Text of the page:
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COLÓQUIO - IFUSP: DEPARTMENT OF PHYSICS AND ASTRONOMY, NORTHWESTERN UNIVERSITY

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Publicado em Fri Aug 06 07:58:01 BRT 2010
Formatos:  MP4 (640 X 360 px)
Evento:  IFUSP - Colóquio

COLÓQUIO - IFUSP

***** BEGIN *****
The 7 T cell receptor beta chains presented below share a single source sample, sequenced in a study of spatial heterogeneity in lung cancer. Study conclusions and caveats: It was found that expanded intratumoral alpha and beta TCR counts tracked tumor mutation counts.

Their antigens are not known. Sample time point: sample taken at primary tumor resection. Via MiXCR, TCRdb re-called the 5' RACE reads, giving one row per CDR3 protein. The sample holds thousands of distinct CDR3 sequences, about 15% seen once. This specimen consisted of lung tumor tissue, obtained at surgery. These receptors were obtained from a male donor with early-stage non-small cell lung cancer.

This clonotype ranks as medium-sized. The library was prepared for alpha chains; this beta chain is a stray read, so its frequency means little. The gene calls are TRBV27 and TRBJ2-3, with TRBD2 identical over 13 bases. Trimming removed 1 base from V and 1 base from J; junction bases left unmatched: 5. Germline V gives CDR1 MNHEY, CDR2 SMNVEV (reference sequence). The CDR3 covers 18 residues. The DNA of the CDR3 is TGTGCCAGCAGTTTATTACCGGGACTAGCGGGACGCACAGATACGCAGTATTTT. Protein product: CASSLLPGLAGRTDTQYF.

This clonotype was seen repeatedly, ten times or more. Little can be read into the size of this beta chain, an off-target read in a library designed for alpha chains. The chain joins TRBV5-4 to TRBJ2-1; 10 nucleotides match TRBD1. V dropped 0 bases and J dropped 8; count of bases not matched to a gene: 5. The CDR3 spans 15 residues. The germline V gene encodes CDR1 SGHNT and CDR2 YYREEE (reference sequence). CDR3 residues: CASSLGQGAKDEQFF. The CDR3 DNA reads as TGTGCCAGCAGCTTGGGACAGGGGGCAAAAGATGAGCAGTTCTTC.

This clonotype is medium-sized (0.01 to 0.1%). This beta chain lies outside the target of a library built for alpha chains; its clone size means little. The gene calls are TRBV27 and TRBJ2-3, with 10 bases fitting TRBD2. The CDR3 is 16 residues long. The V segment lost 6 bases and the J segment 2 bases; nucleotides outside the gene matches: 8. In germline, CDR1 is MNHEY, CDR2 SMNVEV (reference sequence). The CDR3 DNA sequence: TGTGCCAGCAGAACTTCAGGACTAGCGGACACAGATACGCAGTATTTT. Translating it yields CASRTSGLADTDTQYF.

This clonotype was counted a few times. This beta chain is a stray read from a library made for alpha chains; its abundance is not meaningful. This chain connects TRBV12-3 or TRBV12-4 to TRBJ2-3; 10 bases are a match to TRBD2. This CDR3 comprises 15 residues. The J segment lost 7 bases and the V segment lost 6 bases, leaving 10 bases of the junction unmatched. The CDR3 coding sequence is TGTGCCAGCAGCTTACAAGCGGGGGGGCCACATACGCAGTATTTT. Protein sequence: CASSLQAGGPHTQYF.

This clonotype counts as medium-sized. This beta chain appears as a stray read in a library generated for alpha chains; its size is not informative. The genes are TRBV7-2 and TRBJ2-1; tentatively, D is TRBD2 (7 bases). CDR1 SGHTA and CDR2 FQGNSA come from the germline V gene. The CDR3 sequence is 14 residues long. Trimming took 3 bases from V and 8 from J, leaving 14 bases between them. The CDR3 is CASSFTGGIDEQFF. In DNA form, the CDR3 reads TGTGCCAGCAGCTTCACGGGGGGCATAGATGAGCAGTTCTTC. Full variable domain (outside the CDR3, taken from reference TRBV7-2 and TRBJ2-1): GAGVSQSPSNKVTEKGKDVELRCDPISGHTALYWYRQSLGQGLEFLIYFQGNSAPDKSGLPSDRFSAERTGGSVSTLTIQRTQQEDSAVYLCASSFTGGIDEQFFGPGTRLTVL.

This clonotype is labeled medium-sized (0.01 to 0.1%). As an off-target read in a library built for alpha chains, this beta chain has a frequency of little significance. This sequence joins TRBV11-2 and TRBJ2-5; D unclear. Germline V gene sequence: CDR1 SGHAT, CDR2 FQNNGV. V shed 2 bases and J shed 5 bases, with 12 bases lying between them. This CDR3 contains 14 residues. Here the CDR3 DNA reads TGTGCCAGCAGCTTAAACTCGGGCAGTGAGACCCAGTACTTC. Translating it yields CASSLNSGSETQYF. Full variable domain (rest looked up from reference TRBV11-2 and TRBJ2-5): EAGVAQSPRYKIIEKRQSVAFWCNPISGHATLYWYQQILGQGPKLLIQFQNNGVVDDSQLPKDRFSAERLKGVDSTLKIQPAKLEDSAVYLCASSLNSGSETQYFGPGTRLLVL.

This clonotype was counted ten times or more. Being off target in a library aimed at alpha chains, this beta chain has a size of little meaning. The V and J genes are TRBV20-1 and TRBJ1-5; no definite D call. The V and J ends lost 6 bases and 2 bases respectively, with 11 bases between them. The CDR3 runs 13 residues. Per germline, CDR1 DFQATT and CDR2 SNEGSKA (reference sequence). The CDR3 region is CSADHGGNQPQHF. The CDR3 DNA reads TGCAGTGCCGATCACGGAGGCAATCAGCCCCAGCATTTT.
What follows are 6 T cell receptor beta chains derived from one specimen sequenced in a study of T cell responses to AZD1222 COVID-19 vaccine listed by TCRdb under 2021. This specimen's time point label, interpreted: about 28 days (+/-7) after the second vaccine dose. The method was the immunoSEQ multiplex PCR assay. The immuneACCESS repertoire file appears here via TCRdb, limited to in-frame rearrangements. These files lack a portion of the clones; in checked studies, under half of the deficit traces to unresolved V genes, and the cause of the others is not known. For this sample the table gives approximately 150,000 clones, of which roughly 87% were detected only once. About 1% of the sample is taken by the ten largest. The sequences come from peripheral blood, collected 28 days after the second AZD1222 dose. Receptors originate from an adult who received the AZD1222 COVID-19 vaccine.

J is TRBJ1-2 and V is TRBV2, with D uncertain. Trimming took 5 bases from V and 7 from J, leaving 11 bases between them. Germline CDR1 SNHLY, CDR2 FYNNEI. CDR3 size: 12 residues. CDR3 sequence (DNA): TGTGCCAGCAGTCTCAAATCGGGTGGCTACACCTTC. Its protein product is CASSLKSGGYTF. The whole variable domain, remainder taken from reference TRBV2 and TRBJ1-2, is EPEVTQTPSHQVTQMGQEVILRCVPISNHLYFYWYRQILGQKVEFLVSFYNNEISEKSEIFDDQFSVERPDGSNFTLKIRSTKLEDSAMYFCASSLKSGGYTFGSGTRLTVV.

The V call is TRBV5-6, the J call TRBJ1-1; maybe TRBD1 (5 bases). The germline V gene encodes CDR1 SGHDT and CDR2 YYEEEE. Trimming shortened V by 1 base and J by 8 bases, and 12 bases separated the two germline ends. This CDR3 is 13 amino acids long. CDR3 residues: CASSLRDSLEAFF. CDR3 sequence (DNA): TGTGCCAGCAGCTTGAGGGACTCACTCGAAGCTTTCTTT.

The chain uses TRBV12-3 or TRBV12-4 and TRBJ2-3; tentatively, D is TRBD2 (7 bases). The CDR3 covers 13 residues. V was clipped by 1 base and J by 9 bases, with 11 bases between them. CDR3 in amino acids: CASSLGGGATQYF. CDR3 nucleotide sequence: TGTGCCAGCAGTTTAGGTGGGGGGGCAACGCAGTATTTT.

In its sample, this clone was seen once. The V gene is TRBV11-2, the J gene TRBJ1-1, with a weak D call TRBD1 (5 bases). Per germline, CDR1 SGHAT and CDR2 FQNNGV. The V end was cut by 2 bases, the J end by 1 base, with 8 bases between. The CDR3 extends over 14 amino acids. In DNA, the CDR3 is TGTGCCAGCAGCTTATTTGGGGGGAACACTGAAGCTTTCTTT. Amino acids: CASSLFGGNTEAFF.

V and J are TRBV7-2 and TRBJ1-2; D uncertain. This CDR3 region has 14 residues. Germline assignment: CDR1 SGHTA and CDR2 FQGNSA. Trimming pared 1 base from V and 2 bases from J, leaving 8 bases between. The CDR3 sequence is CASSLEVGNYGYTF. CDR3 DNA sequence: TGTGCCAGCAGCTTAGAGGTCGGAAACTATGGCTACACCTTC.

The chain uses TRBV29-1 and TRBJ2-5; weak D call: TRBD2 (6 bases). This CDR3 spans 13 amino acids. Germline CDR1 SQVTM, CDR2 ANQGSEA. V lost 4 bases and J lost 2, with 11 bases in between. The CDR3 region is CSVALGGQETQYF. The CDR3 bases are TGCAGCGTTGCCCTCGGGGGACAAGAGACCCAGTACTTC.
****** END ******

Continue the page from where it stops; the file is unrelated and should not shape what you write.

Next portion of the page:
Spontaneous synchronization, in which individual dynamical units keep in pace with each other in a decentralized fashion, is a fascinating phenomenon found in systems as diverse as chirping crickets, flashing fireflies, bursting neurons, and power-generating devices. Like other forms of collective behavior, synchronization is known to depend both on the dynamical units and on the properties of the interaction network. Yet, the role played by the network has resisted comprehensive characterization within the prevailing paradigm that interactions facilitating pair-wise synchronization will also facilitate collective synchronization. In this colloquium, I will challenge this paradigm using networks of diffusively coupled systems. I will show that the synchronization landscape is characterized by a non-monotonic, periodic structure of cusps, which leads to sensitive dependence of the synchronization properties on the specific combination of nodes and links. Accordingly, the expectations that synchronization would be easier to achieve with more interactions and that certain network structures would facilitate while others would inhibit synchronization, are both false. In particular, I will show that networks with best complete synchronization, least coupling cost, and maximum dynamical robustness, have arbitrary complexity but quantized total interaction strength, which constrains the allowed number of connections. It stems from this characterization that negative interactions as well as link removals can be used to systematically improve and optimize synchronization properties, and hence that less can be more in network synchronization. Recent related publications: [1] T. Nishikawa and A.E. Motter, Network Synchronization Landscape Reveals Compensatory Structures, Quantization, and the Positive Effect of Negative Interactions, Proc. Natl. Acad. Sci. USA 2010. [2] A.E. Motter, Spontaneous Synchrony Breaking, Nature Physics 2010.